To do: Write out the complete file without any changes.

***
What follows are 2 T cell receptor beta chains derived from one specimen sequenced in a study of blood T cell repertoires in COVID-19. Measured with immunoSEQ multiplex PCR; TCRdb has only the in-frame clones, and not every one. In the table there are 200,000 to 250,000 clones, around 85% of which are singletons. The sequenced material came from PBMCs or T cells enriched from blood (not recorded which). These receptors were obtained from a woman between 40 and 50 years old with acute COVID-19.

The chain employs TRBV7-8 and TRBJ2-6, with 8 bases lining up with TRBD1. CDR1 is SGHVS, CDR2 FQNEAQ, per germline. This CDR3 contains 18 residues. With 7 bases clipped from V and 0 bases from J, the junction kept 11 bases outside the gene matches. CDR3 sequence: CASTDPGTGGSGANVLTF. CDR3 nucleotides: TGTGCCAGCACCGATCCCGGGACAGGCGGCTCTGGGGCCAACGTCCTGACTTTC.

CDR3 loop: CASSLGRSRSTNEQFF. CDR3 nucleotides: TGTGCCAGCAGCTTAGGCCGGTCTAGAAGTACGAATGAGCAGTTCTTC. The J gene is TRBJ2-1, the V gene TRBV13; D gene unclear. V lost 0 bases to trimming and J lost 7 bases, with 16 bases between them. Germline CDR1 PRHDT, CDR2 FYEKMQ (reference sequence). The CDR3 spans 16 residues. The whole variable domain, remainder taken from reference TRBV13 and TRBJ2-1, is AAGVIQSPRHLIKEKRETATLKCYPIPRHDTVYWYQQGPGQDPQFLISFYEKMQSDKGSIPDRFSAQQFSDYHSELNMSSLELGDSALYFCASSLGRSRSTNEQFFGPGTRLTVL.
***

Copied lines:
What follows are 2 T cell receptor beta chains derived from one specimen sequenced in a study of blood T cell repertoires in COVID-19. Measured with immunoSEQ multiplex PCR; TCRdb has only the in-frame clones, and not every one. In the table there are 200,000 to 250,000 clones, around 85% of which are singletons. The sequenced material came from PBMCs or T cells enriched from blood (not recorded which). These receptors were obtained from a woman between 40 and 50 years old with acute COVID-19.

The chain employs TRBV7-8 and TRBJ2-6, with 8 bases lining up with TRBD1. CDR1 is SGHVS, CDR2 FQNEAQ, per germline. This CDR3 contains 18 residues. With 7 bases clipped from V and 0 bases from J, the junction kept 11 bases outside the gene matches. CDR3 sequence: CASTDPGTGGSGANVLTF. CDR3 nucleotides: TGTGCCAGCACCGATCCCGGGACAGGCGGCTCTGGGGCCAACGTCCTGACTTTC.

CDR3 loop: CASSLGRSRSTNEQFF. CDR3 nucleotides: TGTGCCAGCAGCTTAGGCCGGTCTAGAAGTACGAATGAGCAGTTCTTC. The J gene is TRBJ2-1, the V gene TRBV13; D gene unclear. V lost 0 bases to trimming and J lost 7 bases, with 16 bases between them. Germline CDR1 PRHDT, CDR2 FYEKMQ (reference sequence). The CDR3 spans 16 residues. The whole variable domain, remainder taken from reference TRBV13 and TRBJ2-1, is AAGVIQSPRHLIKEKRETATLKCYPIPRHDTVYWYQQGPGQDPQFLISFYEKMQSDKGSIPDRFSAQQFSDYHSELNMSSLELGDSALYFCASSLGRSRSTNEQFFGPGTRLTVL.